Journal Editors Dispute Merck Claim

posted on:
February 9, 2006

author:
Staff

The New England Journal of Medicine demanded changes before publishing results of the study that led Merck and Co. to pull the painkiller Vioxx from the market, and one of its top editors disputes the way the drugmaker is using it as a pillar of its legal defense in liability suits.

According to a court deposition of Executive Editor Gregory Curfman, the respected medical journal initially didn’t accept the draft of the manuscript because it advanced the idea that Vioxx use was safe for up to 18 months. Curfman said he contested that claim while the article was being edited early last year and continued to discredit it at his November deposition.

Discussions between editors and authors over articles for scientific journals are commonplace, but this disagreement goes to the heart of Merck’s defense: The company contends that a doubling of risks for heart attacks and strokes didn’t show up until after 18 months among users of the pain medication, and that once those findings became known, the drug was immediately pulled from the market in September 2004.

The article published five months later in the Journal did include the 18-month figure, but it twice was preceded by a scientific term that Curfman insisted be inserted to signal that it was a hypothesis—not a proven fact.

Curfman was deposed only weeks before the Journal published an unusual editorial in December. It chastised Merck for a separate article published in November 2000 about an earlier Vioxx study that Journal editors said concealed details about three heart attacks suffered by patients. Merck has said those heart attacks happened after the study’s cut-off date for side effects, but Journal editors said such data is routinely added until a study’s publication.

Portions of Curfman’s video deposition may be shown to jurors Friday at a federal trial under way in New Orleans. Evelyn Irvin Plunkett, whose husband Richard “Dickie” Irvin died of a heart attack after using Vioxx for only one month, is seeking damages from Merck and the issue of how long it took for the painkiller to cause problems looms as a pivotal issue.

The deposition was provided to The Associated Press on the condition that the source not be revealed.

A spokeswoman for the Journal said Thursday the publication’s editing process is confidential and declined to comment on the deposition’s contents.

An outside Merck lawyer, James Fitzpatrick, said an order from the judge in the New Orleans case prevents him from commenting specifically on Curfman’s statements. But he did note that the article’s authors worked with Journal editors to address their concerns. And he added that the U.S. Food and Drug Administration has said publicly that Vioxx doesn’t cause problems with short-term use.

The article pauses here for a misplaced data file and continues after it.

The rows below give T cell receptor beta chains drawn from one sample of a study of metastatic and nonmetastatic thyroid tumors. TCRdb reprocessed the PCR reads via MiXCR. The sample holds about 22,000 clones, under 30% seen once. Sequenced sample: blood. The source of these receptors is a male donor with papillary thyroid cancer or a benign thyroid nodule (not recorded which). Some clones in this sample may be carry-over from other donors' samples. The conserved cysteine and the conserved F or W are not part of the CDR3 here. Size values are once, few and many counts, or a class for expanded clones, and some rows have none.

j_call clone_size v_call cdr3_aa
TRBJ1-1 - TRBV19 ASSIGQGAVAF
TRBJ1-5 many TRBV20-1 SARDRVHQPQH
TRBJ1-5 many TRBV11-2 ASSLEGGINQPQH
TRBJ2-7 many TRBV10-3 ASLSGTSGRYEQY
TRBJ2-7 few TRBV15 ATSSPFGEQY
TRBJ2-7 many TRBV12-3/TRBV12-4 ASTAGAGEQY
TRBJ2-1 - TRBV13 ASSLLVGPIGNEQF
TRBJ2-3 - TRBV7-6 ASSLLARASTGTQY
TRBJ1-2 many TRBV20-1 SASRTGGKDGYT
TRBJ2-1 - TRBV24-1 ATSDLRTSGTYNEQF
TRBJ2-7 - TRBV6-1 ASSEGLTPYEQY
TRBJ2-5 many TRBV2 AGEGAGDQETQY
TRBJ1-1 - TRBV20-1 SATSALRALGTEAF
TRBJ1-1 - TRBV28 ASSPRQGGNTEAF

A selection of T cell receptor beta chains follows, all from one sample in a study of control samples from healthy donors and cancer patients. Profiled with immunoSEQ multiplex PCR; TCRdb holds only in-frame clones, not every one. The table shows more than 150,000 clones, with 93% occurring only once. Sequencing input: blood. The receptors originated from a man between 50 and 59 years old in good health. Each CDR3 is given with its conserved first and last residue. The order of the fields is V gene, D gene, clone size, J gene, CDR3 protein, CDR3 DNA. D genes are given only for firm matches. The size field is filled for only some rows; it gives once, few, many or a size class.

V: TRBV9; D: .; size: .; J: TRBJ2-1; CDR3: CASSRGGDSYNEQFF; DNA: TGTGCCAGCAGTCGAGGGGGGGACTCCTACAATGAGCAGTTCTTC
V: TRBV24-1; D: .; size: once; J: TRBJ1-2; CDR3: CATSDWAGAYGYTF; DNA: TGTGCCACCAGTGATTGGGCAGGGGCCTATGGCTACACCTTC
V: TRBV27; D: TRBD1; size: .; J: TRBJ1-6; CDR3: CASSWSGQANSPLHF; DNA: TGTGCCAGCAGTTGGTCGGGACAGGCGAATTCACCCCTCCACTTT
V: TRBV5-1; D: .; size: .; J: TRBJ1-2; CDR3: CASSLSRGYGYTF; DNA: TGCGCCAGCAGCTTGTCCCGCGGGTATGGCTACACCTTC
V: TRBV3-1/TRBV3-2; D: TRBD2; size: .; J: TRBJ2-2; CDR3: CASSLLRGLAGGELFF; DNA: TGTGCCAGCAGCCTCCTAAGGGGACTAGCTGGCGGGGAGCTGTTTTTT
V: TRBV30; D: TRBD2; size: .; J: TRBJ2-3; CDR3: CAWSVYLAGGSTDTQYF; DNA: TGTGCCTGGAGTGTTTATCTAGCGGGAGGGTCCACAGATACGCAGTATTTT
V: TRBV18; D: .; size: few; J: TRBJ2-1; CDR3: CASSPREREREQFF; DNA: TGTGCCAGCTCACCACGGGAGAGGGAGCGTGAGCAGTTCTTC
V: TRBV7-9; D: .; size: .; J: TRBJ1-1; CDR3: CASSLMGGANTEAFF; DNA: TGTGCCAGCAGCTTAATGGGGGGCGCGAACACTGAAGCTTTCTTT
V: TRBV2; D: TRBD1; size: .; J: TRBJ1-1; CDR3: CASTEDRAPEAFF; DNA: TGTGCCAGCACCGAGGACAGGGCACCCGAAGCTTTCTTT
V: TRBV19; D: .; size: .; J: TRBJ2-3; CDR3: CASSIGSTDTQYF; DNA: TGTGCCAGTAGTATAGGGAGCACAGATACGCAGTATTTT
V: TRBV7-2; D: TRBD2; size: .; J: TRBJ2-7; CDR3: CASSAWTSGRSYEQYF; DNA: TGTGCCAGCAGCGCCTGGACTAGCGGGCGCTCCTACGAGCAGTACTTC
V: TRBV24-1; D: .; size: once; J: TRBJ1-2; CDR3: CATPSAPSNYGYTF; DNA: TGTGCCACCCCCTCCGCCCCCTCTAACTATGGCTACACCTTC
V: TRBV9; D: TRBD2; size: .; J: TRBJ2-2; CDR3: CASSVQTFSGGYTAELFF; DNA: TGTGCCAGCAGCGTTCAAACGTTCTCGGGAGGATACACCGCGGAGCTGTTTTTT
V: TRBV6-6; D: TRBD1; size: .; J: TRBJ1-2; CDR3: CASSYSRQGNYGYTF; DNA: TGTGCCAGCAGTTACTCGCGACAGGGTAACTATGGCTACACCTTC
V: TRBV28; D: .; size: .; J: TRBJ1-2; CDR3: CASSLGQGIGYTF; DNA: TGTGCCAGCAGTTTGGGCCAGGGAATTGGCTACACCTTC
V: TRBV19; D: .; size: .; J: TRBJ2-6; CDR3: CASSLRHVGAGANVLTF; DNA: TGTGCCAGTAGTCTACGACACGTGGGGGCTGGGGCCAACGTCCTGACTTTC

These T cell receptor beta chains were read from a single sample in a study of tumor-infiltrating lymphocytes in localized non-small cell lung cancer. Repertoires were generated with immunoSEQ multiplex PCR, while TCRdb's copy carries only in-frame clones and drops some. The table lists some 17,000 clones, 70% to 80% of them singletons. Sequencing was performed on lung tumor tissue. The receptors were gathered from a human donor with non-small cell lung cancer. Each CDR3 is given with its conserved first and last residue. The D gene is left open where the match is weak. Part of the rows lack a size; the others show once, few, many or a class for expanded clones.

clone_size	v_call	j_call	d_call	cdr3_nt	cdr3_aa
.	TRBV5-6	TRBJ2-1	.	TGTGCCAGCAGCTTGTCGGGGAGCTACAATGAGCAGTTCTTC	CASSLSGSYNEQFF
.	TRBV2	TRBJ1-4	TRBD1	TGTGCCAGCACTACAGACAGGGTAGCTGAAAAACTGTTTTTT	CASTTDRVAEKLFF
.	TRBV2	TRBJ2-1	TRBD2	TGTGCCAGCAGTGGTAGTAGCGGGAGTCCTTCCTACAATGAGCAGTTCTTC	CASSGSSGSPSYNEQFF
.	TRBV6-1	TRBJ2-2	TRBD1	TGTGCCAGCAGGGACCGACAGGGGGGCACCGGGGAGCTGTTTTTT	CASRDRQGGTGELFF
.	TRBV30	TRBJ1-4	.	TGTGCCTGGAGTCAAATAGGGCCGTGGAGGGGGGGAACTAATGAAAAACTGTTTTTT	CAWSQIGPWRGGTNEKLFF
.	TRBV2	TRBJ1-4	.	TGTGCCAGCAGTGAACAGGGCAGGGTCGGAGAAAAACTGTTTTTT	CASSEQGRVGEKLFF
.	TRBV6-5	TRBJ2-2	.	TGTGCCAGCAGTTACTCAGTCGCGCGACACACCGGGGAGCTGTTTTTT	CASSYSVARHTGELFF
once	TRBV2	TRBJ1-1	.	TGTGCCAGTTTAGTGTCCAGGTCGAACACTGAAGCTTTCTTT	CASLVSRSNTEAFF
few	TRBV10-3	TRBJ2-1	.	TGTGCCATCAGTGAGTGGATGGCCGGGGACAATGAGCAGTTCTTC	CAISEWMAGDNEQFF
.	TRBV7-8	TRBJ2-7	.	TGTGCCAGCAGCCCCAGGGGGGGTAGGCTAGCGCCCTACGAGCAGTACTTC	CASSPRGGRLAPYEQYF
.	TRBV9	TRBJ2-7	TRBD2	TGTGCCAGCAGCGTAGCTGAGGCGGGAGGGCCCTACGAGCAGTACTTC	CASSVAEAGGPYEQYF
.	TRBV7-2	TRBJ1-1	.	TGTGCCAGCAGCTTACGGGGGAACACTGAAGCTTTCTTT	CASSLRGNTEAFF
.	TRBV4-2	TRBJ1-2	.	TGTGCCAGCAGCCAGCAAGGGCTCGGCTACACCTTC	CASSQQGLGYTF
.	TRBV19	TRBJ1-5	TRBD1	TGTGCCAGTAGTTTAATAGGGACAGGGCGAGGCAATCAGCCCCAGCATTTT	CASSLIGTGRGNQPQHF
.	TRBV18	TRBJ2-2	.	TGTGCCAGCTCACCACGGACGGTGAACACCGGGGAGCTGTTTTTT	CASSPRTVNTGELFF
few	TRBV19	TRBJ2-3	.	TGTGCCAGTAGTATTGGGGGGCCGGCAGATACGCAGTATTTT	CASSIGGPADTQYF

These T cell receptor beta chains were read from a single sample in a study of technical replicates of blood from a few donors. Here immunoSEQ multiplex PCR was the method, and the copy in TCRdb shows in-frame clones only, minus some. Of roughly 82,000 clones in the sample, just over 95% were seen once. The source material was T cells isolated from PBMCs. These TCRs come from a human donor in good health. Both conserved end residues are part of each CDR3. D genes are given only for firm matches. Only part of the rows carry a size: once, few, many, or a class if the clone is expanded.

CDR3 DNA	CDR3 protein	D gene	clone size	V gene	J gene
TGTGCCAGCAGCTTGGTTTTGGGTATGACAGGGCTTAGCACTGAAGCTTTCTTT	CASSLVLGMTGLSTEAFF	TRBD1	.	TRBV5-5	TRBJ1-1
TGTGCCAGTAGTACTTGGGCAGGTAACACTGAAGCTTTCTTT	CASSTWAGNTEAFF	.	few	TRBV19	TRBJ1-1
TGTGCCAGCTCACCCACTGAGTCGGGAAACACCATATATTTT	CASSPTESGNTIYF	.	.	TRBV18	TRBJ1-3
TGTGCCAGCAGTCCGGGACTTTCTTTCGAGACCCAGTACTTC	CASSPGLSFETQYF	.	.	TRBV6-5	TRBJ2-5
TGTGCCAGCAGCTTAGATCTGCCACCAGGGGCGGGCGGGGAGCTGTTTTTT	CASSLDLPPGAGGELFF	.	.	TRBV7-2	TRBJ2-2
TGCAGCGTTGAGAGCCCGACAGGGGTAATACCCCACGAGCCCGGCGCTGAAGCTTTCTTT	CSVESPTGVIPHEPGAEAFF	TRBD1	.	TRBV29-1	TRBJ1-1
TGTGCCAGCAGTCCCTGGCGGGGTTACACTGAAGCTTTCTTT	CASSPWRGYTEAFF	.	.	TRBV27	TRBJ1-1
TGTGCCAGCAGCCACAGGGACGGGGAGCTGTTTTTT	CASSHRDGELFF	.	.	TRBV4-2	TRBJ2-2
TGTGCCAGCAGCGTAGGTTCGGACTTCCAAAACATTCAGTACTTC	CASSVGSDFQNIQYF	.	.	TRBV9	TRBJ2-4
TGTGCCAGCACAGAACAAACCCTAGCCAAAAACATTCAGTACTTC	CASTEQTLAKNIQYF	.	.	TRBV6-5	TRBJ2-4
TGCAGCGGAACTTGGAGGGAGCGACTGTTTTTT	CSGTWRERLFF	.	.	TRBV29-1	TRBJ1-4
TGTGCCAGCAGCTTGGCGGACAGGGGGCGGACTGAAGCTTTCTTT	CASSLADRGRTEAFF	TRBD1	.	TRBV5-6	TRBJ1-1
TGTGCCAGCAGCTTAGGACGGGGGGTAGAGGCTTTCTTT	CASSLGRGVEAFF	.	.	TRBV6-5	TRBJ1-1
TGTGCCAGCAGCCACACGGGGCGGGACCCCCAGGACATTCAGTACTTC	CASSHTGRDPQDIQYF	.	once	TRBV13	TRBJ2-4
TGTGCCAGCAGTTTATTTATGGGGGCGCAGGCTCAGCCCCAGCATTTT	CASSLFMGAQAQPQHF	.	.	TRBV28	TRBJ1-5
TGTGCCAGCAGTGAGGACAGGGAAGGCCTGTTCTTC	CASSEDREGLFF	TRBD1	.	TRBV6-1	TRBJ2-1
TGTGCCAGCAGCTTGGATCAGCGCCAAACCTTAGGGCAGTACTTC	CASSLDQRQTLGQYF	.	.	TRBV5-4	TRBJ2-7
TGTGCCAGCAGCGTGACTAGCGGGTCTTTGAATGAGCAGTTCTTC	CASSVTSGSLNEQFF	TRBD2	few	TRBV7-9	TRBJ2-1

Howard Erichson, a professor at Seton Hall Law School, said Curfman’s deposition could prove valuable for plaintiffs’ lawyers’ because it could be easier for jurors to understand than the scientific jargon used in the published article. But plaintiff lawyers still will have to prove that Vioxx caused health issues no matter how long they the drug was used, he said.

Curfman said in the Nov. 21 deposition that the 18-month cutoff “is not credible” because as the article itself pointed out, other adverse medical events such as cardiac failure and fluid build-up in the lungs showed up after as little as five months of Vioxx use.

He also said the 18-month figure cited by Merck when it abruptly ended the study and halted the sale of Vioxx “was only a hypothesis.” For it to be proven, Merck would have to replicate the data, he said.

The deposition shows that the Journal editors had to ask authors for charts with details about other cardiac problems such as congestive heart failure and hypertension because it was not initially provided. But Fitzpatrick said those problems have nothing to do with clotting events like heart attacks and strokes.

An outside reviewer examining the Approve study for the Journal said that the manuscript “aggressively promotes the safety of up to 18 months of use of rofecoxib (Vioxx). That goes beyond the data of the study.”

It is common practice for the Journal to use outside experts to review articles and their identities are not revealed. According to the deposition, some of the reviewers were very critical of the initial manuscript.

Curfman told the lawyers he and other journal editors were “very skeptical” of the 18-month figure and tried to get a study author to “back away from this contention” in the article.

According to the deposition, Curfman said one sentence which originally said “the increased relative risk was observed beginning after approximately 18 months of treatment” was revised to include a clause at the beginning which reads “In the post-hoc analysis.”

Curfman said he wanted the clause inserted to convey the idea that the 18-month cut-off was a hypothesis. But Merck does not refer to the 18-month cut-off as a hypothesis and the published version of the article said that the relative risk of thrombotic events became apparent after 18 months of treatment.

The concern voiced by the Journal editors underscores claims by others in the medical community such as prominent cardiologist Dr. Eric J. Topol and pharmaco-epidemiologist Wayne Ray, who say Vioxx can trigger heart problems in much less than 18 months.

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